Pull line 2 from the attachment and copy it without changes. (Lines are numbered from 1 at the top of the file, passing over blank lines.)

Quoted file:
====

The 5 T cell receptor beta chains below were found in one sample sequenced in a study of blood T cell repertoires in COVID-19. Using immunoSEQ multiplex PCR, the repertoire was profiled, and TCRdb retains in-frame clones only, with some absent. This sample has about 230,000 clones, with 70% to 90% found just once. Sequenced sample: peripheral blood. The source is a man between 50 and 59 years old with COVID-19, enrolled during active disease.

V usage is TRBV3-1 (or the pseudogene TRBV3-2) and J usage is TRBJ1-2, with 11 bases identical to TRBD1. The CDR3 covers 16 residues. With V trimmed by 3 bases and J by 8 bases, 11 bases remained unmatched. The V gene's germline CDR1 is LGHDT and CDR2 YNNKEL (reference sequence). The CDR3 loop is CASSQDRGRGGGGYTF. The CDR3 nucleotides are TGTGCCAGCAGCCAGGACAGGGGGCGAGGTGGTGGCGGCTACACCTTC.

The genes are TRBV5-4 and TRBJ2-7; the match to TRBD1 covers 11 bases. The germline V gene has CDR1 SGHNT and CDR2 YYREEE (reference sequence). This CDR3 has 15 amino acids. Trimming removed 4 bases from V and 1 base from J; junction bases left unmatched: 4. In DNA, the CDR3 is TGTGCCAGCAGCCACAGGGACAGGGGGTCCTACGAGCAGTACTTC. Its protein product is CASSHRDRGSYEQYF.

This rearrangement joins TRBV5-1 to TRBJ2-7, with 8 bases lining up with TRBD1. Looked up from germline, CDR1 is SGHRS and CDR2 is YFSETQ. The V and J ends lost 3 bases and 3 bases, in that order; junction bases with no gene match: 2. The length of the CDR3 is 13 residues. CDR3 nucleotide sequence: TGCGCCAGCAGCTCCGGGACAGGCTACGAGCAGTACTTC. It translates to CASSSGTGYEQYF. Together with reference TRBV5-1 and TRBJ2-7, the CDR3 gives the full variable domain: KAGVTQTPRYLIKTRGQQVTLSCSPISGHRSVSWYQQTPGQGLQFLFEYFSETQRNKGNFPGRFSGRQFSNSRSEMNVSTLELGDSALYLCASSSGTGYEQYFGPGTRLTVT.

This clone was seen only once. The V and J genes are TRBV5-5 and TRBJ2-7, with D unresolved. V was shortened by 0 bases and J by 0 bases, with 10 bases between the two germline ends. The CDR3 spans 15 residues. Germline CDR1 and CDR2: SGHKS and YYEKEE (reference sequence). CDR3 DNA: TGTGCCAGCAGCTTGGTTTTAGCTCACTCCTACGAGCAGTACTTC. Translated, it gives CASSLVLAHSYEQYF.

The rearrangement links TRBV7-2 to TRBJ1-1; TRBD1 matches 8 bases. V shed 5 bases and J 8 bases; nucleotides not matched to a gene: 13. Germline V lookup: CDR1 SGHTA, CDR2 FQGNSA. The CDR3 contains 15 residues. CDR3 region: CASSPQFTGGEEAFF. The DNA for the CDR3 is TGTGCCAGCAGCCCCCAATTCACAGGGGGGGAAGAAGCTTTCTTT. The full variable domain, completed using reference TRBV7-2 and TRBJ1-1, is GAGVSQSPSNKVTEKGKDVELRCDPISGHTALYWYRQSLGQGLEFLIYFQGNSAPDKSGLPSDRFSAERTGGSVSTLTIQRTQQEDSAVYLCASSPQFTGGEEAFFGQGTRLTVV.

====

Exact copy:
V usage is TRBV3-1 (or the pseudogene TRBV3-2) and J usage is TRBJ1-2, with 11 bases identical to TRBD1. The CDR3 covers 16 residues. With V trimmed by 3 bases and J by 8 bases, 11 bases remained unmatched. The V gene's germline CDR1 is LGHDT and CDR2 YNNKEL (reference sequence). The CDR3 loop is CASSQDRGRGGGGYTF. The CDR3 nucleotides are TGTGCCAGCAGCCAGGACAGGGGGCGAGGTGGTGGCGGCTACACCTTC.